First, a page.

Unsurprisingly, all of this did not result in more conclusive, confident, or competent commitments for climate change. The outcome – after 48 hours of nonstop negotiations toward the end of the conference – was a “deal” of the most compromising nature. Simply put, the result is a “draft” text requesting that countries “who are ready” make some kind of “contributions,” which need not be defined for over a year. The “loss and damage”‘ plan that 132 developing nations requested has materialized as an agreement for wealthy nations to provide “expertise” and -potentially only – aid. What kind of expertise the United States and Canada have to offer countries already more effective in limiting emissions while adapting to the effects of climate change is arguable, at best. And when will the actual mechanisms for the loss and damage plan be defined? Not until COP 21.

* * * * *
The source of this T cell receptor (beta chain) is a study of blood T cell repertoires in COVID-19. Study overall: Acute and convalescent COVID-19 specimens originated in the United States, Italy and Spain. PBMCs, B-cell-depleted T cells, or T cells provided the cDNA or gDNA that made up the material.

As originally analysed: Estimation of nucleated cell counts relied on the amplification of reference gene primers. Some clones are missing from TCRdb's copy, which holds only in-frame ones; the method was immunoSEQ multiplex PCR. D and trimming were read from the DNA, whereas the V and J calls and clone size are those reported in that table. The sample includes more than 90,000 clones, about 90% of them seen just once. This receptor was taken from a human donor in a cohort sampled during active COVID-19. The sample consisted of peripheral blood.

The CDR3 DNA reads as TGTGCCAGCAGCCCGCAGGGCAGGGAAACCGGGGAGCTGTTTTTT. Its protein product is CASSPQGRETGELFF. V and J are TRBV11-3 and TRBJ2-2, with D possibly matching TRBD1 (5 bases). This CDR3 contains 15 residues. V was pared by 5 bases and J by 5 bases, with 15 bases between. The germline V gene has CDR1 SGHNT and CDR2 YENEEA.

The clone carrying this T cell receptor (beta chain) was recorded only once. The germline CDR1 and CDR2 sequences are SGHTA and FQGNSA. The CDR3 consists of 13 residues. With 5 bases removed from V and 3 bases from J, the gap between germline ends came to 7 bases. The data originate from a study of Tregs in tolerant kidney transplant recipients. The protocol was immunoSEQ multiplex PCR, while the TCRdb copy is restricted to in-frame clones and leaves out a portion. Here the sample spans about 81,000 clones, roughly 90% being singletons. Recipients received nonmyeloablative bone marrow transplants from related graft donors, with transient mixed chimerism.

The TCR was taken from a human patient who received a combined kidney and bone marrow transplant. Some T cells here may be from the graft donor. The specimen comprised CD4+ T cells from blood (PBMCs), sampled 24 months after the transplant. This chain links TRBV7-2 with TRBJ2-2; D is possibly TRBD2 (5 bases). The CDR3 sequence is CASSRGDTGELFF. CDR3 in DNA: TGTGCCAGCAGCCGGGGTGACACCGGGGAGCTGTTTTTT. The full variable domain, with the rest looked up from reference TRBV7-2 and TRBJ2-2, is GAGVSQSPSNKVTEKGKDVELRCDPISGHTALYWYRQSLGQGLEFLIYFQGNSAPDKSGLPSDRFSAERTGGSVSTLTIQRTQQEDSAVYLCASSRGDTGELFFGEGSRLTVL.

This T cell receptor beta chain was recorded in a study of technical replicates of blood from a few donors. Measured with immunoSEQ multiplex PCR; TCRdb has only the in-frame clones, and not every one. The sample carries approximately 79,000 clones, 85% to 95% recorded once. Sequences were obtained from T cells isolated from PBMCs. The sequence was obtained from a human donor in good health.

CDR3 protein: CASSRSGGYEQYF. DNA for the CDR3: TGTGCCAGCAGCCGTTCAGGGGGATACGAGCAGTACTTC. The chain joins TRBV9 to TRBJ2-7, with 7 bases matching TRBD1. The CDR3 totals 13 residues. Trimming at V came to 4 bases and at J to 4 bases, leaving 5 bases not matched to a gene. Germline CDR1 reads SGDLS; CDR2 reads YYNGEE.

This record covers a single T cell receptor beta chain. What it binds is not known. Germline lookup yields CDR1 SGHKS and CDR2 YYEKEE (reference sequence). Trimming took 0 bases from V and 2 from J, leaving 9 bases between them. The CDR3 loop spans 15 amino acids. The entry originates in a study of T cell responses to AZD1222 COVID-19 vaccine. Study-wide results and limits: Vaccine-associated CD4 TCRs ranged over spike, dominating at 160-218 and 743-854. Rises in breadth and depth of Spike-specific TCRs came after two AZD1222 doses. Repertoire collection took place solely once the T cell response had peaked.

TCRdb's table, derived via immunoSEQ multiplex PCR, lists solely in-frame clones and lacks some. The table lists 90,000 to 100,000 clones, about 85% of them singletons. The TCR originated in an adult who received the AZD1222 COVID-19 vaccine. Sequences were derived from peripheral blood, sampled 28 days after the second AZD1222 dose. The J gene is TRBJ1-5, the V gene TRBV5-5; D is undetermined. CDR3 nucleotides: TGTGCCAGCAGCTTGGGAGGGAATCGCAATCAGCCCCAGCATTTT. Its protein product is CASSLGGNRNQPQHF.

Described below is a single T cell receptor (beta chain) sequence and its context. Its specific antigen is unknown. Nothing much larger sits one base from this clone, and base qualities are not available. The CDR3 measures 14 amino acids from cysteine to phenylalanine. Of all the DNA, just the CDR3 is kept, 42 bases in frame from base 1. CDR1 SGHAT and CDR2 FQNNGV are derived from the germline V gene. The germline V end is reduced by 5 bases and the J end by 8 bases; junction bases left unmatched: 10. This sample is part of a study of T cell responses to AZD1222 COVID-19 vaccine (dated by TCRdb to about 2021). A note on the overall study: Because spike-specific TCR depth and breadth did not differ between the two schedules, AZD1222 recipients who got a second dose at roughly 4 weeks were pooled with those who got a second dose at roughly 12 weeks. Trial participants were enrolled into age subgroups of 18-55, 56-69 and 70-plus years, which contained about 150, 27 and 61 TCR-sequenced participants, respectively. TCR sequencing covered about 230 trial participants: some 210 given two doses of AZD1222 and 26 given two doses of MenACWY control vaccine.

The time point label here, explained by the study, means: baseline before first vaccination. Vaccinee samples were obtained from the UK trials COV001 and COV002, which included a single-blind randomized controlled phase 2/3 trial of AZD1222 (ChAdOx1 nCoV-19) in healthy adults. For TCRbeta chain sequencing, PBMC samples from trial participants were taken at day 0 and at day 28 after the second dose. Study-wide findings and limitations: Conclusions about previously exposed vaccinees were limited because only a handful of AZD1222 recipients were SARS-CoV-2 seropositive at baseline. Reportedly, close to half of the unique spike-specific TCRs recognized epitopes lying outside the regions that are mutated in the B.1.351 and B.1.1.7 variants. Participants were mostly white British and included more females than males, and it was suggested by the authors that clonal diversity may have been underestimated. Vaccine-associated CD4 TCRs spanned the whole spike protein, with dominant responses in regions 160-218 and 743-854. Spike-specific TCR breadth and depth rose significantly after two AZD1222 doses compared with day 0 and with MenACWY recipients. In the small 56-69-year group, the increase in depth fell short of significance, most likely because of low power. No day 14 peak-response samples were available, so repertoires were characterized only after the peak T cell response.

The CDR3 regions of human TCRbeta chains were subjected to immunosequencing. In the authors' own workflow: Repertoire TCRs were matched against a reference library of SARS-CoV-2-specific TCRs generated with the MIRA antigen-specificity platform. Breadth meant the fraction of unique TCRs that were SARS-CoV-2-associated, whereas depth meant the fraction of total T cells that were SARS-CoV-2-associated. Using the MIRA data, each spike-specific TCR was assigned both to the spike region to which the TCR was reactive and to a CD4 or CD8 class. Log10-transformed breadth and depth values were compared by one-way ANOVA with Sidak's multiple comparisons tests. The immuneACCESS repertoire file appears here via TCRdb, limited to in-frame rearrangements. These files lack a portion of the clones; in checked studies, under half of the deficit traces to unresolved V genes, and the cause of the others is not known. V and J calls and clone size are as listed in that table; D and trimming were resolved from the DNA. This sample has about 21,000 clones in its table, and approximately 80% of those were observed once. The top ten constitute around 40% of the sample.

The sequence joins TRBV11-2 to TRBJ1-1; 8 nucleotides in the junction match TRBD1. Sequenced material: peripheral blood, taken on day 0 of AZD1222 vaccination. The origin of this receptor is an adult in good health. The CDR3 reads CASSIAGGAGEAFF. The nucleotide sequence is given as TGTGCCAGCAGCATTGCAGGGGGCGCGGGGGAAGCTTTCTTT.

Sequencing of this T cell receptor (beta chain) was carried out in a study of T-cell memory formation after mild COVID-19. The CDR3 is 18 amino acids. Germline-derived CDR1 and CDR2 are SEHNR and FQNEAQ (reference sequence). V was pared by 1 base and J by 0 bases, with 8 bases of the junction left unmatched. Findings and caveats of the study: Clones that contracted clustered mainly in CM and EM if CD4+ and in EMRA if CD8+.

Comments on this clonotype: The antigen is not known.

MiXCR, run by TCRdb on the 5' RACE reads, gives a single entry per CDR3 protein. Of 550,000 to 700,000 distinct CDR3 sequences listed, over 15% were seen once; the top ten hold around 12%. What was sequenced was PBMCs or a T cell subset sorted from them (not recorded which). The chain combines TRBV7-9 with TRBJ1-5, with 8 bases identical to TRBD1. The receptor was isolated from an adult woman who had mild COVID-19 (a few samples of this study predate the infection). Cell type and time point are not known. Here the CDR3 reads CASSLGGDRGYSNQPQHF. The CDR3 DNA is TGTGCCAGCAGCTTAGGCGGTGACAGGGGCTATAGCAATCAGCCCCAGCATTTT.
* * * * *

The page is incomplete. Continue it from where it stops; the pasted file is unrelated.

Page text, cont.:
The most distressing reflection of the failure on global action in response to climate change is not the tearful pleas by negotiators for struggling nations, the reluctant walkouts performed by environmental NGOs worldwide, or the cynical and tokenistic “representation” of countries like Canada through delegations that contribute nothing to the imperative transformation of the status quo. No; the most telltale sign that climate change still hasn’t gained adequate weighting among global issues is represented in our own media; in our own collective numbness in the face of ferocious, pending affliction. COP 19 flew completely under the radar of the average citizen in North America, much to the relief of the United States and Canadian governments, which have crucially failed to respond to the priorities of citizens. This latest Climate Change Conference debacle was not only an undercover COP, but also a complete cop-out.